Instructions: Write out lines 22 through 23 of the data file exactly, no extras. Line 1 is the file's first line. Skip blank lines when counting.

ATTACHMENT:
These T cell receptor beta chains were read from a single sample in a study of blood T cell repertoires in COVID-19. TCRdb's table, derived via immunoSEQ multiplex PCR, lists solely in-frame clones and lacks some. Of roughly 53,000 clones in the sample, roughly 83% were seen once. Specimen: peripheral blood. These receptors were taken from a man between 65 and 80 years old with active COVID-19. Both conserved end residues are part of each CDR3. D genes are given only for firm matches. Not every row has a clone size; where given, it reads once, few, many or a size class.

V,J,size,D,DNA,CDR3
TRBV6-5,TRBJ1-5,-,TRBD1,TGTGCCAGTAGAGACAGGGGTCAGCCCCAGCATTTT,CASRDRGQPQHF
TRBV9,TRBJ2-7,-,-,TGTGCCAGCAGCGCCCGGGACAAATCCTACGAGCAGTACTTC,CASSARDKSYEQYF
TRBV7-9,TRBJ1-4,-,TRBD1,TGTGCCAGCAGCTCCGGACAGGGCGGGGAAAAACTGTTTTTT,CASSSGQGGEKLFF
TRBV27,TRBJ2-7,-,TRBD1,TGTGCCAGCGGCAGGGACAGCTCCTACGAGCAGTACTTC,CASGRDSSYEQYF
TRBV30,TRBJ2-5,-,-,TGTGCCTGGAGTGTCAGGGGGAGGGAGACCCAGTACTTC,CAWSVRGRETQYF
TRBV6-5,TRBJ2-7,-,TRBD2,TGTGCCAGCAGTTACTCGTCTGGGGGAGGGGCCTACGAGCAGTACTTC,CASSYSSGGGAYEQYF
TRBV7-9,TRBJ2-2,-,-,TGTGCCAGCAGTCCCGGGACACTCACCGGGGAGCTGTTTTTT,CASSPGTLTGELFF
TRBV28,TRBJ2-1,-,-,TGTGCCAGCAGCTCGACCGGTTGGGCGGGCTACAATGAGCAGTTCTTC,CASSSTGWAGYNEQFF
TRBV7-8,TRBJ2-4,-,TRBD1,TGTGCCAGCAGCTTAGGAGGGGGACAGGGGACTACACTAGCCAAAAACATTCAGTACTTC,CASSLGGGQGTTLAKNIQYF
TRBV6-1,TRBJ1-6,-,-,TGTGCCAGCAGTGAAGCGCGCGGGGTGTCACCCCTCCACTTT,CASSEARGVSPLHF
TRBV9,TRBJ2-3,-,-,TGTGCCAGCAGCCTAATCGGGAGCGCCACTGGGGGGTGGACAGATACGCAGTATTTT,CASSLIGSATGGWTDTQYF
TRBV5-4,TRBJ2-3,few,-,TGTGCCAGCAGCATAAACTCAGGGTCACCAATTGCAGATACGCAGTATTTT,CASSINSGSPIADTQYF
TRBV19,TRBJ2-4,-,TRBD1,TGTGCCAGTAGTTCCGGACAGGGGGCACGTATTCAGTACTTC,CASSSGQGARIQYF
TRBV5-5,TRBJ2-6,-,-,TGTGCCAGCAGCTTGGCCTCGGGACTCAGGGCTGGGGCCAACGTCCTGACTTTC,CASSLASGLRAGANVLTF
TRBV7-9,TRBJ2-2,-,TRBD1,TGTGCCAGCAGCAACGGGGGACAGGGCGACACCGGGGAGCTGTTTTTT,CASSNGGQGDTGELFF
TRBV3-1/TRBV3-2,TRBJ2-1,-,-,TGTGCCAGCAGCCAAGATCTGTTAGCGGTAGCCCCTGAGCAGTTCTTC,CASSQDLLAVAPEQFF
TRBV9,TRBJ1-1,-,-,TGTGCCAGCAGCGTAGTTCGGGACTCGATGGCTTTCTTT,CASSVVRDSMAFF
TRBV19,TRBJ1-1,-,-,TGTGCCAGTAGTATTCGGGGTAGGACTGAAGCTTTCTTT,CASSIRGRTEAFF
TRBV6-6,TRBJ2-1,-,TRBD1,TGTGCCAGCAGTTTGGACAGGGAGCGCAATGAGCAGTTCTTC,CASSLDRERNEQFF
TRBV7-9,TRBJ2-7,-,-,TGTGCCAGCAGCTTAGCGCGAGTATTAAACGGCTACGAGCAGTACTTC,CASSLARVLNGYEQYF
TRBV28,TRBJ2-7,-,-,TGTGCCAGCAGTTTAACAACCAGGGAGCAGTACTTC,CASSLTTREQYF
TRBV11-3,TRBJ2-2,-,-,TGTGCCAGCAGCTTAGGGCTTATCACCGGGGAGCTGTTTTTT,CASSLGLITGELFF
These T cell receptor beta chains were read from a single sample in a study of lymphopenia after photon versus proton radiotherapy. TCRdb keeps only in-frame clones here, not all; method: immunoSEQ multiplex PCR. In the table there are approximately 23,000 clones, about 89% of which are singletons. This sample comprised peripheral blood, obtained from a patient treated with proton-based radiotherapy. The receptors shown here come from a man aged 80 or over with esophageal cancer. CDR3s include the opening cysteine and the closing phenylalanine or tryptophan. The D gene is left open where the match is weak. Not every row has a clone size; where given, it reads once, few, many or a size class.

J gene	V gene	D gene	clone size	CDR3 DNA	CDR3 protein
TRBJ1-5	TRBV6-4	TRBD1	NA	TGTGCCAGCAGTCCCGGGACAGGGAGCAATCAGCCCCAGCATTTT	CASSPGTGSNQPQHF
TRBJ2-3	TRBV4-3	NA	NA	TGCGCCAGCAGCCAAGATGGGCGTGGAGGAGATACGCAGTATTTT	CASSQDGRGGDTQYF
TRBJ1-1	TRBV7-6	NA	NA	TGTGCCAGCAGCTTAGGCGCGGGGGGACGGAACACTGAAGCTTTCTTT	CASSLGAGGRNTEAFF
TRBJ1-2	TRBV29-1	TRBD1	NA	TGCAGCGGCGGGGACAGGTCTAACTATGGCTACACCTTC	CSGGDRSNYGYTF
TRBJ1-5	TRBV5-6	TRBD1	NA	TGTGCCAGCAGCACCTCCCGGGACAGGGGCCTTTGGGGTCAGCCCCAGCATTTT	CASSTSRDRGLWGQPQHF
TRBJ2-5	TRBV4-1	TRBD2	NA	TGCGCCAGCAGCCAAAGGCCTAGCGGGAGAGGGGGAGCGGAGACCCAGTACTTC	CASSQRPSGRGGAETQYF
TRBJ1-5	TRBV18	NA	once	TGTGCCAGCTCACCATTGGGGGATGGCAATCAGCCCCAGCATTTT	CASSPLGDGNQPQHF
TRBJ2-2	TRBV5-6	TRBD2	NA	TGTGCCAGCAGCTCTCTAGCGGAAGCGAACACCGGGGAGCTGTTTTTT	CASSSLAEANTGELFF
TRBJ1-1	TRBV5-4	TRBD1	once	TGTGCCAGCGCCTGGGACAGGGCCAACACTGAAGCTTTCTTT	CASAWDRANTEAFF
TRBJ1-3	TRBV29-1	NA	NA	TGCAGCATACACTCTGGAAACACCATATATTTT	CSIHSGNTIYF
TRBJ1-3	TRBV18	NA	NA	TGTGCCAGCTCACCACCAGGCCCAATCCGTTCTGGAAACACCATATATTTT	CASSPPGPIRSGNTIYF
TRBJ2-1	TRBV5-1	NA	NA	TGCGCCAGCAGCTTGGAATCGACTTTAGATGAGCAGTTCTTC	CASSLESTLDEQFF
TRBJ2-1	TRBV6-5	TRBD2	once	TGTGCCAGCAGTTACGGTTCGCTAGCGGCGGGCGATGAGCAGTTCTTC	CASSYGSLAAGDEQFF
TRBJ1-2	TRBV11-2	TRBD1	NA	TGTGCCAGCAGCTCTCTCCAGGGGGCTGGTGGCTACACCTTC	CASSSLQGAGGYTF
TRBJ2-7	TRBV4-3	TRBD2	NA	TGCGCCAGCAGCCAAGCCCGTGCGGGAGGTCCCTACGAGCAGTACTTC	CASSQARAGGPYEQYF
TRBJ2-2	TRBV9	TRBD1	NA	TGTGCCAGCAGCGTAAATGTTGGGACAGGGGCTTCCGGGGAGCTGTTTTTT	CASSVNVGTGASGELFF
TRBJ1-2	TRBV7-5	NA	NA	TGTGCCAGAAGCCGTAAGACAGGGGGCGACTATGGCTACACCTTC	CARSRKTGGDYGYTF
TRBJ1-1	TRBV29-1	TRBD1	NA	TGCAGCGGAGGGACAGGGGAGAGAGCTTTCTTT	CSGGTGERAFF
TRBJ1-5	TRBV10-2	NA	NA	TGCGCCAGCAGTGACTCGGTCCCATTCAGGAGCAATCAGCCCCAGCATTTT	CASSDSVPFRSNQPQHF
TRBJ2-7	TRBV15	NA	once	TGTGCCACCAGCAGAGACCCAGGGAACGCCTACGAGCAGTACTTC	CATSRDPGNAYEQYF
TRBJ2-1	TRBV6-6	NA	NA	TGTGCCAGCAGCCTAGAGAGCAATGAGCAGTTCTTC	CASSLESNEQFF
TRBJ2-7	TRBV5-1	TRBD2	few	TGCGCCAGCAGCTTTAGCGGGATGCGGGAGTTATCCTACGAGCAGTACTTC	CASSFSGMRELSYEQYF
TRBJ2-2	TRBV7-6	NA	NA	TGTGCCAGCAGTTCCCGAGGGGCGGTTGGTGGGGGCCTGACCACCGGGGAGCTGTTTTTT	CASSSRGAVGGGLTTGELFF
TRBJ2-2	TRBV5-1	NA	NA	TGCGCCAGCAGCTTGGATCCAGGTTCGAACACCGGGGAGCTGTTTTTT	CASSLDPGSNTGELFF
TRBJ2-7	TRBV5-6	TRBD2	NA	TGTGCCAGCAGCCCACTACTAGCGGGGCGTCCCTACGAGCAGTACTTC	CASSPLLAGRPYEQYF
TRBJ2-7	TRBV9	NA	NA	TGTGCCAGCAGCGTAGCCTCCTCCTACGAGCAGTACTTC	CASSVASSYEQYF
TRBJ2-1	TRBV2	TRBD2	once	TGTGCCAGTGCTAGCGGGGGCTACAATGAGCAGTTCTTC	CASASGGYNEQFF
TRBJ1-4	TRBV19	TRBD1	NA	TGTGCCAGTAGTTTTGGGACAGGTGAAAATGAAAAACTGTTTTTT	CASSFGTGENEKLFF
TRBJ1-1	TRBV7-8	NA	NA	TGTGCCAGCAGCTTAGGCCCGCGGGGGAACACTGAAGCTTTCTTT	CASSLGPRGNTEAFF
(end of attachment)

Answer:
TRBV7-9,TRBJ2-7,-,-,TGTGCCAGCAGCTTAGCGCGAGTATTAAACGGCTACGAGCAGTACTTC,CASSLARVLNGYEQYF
TRBV28,TRBJ2-7,-,-,TGTGCCAGCAGTTTAACAACCAGGGAGCAGTACTTC,CASSLTTREQYF